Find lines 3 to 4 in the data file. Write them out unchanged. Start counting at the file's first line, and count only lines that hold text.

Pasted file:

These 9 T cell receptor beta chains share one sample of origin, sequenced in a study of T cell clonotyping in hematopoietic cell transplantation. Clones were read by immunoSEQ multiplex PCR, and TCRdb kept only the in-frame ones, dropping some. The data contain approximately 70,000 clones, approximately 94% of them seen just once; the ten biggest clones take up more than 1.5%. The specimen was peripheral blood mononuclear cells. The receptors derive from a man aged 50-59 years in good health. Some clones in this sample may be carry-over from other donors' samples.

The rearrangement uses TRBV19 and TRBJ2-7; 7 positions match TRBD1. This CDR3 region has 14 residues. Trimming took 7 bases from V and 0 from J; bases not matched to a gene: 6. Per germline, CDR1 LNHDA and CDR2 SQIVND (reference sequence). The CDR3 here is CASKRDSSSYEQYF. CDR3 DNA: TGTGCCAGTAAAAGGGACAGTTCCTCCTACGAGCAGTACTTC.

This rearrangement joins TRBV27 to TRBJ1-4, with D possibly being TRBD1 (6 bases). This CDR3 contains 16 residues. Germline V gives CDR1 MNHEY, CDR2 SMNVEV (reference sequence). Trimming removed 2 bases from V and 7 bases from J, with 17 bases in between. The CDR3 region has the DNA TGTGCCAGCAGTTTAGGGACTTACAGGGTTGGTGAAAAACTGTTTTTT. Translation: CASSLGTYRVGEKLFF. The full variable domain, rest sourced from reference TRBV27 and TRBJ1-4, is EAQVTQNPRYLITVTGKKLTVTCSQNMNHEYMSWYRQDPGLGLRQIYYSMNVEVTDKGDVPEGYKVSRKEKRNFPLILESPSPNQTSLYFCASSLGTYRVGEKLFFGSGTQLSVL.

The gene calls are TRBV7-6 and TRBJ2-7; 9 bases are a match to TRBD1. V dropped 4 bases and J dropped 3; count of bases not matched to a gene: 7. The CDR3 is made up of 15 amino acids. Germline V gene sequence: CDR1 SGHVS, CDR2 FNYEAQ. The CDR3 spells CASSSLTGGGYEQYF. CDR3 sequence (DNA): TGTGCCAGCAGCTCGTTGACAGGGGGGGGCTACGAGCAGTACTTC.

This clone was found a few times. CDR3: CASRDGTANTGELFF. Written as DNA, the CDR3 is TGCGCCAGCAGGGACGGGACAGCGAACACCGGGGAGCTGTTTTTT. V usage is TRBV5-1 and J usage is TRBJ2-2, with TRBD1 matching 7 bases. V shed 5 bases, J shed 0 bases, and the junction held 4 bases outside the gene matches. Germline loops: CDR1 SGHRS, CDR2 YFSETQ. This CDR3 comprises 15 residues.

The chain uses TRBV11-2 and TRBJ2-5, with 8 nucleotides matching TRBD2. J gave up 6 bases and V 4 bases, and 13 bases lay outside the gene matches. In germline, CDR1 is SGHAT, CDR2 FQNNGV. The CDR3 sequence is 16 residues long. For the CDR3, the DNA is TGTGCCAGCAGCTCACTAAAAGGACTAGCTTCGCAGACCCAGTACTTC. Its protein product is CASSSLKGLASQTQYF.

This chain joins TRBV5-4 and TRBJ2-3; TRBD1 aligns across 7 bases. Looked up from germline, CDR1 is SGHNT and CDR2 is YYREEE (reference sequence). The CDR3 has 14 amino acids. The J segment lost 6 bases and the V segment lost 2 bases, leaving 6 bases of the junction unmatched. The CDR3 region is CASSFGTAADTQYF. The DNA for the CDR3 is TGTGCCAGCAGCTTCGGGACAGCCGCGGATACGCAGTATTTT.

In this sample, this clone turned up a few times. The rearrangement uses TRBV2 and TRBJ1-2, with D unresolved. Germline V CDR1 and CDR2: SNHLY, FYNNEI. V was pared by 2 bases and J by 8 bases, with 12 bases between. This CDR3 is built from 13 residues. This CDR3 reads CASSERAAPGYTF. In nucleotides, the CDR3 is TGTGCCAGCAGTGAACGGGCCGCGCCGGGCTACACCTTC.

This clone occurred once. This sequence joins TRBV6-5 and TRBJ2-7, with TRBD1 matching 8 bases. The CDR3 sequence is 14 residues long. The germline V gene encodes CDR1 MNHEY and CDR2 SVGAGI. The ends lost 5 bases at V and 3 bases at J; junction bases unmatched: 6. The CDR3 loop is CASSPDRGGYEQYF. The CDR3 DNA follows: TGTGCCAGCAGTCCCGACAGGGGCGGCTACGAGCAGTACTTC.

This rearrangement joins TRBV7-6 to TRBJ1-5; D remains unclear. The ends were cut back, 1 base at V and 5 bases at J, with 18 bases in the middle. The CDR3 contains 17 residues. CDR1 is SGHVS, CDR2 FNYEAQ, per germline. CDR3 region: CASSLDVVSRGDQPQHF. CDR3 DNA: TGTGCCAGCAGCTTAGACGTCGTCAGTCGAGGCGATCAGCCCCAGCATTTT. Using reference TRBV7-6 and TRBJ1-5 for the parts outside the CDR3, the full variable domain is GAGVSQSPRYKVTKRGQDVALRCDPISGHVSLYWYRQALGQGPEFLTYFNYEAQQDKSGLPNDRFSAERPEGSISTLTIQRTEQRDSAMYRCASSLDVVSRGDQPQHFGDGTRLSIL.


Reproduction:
This rearrangement joins TRBV27 to TRBJ1-4, with D possibly being TRBD1 (6 bases). This CDR3 contains 16 residues. Germline V gives CDR1 MNHEY, CDR2 SMNVEV (reference sequence). Trimming removed 2 bases from V and 7 bases from J, with 17 bases in between. The CDR3 region has the DNA TGTGCCAGCAGTTTAGGGACTTACAGGGTTGGTGAAAAACTGTTTTTT. Translation: CASSLGTYRVGEKLFF. The full variable domain, rest sourced from reference TRBV27 and TRBJ1-4, is EAQVTQNPRYLITVTGKKLTVTCSQNMNHEYMSWYRQDPGLGLRQIYYSMNVEVTDKGDVPEGYKVSRKEKRNFPLILESPSPNQTSLYFCASSLGTYRVGEKLFFGSGTQLSVL.

The gene calls are TRBV7-6 and TRBJ2-7; 9 bases are a match to TRBD1. V dropped 4 bases and J dropped 3; count of bases not matched to a gene: 7. The CDR3 is made up of 15 amino acids. Germline V gene sequence: CDR1 SGHVS, CDR2 FNYEAQ. The CDR3 spells CASSSLTGGGYEQYF. CDR3 sequence (DNA): TGTGCCAGCAGCTCGTTGACAGGGGGGGGCTACGAGCAGTACTTC.